The median nerve is the nerve affected when you suffer from carpal tunnel syndrome. The carpal tunnel is a series of seven bones in the wrist, in two rows of three and four, that create a passageway for the median nerve and several tendons.
Carpal tunnel syndrome is a condition felt as pain in the palm and the inner hand— usually the thumb, index and middle finger. Yesterday’s post made reference to wrist stretches and carpal tunnel syndrome, and almost all diagnoses of carpal tunnel syndrome focus on compression of the median nerve as it passes through the carpal tunnel along with a number of tendons. But it is important to understand that the median nerve is part of the brachial plexus there is plenty of opportunity for trouble to begin long before the nerve reaches the hand.
To reiterate a previous post on the brachial plexus, forward head posture, and tight or imbalanced muscles can contribute to the compression that can lead to carpal tunnel syndrome and for good measure I’ll add a tight psoas into the mix because isn’t everything related to a tight psoas?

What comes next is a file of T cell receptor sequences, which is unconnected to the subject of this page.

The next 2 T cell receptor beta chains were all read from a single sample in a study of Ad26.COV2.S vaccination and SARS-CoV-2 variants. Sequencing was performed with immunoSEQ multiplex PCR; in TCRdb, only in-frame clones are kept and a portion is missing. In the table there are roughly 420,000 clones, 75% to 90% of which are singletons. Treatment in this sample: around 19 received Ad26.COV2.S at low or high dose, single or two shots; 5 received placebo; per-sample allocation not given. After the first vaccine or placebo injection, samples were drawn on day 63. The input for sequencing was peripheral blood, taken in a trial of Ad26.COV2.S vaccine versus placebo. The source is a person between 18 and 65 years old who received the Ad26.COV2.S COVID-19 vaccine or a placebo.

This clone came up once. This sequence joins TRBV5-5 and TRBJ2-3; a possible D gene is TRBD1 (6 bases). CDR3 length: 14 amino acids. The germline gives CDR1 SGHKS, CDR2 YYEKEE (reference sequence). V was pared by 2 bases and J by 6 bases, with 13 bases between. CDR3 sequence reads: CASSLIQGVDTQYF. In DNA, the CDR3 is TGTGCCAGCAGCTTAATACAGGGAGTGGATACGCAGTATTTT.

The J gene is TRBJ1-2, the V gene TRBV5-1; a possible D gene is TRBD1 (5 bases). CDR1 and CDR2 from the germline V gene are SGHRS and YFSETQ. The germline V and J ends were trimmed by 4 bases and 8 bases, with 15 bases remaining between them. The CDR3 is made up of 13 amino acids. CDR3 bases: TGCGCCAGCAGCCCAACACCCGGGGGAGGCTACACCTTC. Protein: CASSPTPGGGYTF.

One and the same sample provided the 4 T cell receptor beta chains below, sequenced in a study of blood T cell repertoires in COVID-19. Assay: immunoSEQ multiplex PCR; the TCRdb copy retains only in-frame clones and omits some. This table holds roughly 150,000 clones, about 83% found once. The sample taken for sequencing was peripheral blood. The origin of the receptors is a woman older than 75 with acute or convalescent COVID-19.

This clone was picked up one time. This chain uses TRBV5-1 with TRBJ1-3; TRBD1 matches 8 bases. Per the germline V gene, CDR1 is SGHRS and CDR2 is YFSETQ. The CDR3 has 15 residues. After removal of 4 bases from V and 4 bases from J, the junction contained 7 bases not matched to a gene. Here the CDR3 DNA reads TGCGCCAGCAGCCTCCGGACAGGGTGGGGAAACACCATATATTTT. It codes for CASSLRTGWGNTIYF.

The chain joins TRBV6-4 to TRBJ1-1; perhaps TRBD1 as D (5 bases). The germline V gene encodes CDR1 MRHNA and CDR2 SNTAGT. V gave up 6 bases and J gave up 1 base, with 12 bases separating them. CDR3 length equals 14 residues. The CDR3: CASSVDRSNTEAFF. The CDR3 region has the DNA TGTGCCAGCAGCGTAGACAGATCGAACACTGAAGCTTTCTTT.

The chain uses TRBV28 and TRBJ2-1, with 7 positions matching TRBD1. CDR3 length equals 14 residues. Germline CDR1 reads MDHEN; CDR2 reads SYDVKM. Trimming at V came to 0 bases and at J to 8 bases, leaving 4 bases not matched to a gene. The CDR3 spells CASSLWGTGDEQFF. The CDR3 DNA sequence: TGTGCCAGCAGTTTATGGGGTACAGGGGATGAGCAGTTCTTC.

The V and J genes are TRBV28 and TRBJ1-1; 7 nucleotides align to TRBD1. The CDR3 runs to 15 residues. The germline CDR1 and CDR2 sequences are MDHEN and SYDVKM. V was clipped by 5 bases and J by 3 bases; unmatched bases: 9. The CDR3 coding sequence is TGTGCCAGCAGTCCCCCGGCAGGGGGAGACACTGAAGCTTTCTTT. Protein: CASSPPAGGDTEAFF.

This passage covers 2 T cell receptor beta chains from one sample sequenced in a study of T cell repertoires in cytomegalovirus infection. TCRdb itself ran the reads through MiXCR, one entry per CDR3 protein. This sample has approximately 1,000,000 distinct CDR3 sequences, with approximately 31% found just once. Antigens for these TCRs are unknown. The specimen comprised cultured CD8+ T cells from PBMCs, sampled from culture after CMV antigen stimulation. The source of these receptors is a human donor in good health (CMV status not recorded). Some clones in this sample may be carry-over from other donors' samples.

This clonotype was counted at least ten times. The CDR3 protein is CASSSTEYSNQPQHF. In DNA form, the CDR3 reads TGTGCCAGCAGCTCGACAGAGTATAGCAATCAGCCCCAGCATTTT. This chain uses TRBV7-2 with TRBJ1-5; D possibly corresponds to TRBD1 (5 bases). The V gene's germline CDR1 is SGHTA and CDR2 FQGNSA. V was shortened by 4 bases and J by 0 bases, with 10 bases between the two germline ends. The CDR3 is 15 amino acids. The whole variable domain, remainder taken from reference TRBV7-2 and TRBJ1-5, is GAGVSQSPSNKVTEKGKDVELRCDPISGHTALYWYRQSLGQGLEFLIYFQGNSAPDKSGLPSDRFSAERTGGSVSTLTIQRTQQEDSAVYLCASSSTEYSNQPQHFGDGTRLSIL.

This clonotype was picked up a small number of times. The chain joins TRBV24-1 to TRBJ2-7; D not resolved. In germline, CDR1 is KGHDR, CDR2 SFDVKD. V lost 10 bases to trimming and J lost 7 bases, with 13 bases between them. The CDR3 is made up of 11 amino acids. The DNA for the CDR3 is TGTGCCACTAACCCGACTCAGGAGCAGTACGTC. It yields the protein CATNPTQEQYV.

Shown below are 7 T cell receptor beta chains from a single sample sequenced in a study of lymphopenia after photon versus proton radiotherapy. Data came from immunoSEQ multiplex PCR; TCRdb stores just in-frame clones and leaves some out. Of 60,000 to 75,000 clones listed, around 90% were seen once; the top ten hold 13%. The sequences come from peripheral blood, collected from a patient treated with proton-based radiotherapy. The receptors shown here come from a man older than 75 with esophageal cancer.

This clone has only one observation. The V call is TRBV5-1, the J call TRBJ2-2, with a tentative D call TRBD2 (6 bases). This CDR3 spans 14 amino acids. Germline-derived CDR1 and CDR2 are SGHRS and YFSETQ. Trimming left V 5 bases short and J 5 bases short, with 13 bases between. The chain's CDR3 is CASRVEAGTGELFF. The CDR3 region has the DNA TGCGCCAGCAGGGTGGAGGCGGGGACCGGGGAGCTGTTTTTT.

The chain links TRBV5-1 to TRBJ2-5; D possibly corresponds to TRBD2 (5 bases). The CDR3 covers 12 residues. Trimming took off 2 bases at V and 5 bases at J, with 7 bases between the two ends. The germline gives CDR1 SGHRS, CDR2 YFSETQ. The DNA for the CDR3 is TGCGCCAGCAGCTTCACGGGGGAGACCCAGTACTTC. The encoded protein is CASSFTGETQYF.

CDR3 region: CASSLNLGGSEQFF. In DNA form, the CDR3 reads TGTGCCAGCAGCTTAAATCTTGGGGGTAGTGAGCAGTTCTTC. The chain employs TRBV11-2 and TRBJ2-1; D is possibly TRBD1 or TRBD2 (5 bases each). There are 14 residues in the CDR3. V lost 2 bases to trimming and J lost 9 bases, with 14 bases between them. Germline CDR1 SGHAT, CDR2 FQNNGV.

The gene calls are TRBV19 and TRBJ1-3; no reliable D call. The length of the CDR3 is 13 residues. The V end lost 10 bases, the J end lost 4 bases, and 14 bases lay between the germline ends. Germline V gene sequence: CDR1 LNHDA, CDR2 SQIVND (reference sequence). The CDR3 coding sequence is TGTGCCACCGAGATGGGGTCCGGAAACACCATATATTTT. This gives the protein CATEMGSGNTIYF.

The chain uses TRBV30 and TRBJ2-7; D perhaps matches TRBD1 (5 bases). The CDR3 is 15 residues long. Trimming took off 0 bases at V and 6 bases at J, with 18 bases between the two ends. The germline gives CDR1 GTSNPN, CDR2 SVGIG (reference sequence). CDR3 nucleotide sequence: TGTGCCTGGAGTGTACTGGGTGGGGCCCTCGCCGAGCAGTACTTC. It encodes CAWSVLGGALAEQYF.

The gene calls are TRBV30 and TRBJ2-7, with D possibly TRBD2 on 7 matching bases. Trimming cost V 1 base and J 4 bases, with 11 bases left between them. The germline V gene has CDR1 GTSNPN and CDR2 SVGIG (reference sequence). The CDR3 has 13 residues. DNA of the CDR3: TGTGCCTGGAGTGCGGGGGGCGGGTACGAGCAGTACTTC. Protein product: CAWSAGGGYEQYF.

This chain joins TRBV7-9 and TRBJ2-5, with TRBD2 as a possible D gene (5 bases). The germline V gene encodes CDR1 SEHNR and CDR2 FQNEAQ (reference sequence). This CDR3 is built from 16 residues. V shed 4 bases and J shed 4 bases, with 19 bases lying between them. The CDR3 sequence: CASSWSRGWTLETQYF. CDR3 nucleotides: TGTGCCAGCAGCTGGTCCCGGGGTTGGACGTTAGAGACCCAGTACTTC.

One of the classic ways a tight psoas manifests is that one shoulder is pulled forward and down. This pattern affects the pathway of the median nerve directly as the forward rolling shoulder pulls on the collar bone, slightly above the actual beginning of the median nerve, and affects teres major which is where the median nerve enters the arm.
After the median nerve enters the arm near teres major, it passes between the biceps and the brachialis before moving down and passing between the super tight muscles I referenced yesterday—flexor digitorum superficialis, flexor digitorum profundus and flexor pollisis longus.
These muscles can all affect the median nerve before it reaches the carpal tunnel and though I am a proponent of stretching these muscles to help with carpal tunnel syndrome, finding relief from issues with the median nerve will also have to involve changes to the alignment of the head neck and shoulders as well.
Though sometimes issues with the median nerve and carpal tunnel syndrome can be alleviated simply by dealing with the area of the wrist it has long been my experience that most injuries are, more often than not, best dealt with by focusing away from the primary source of pain.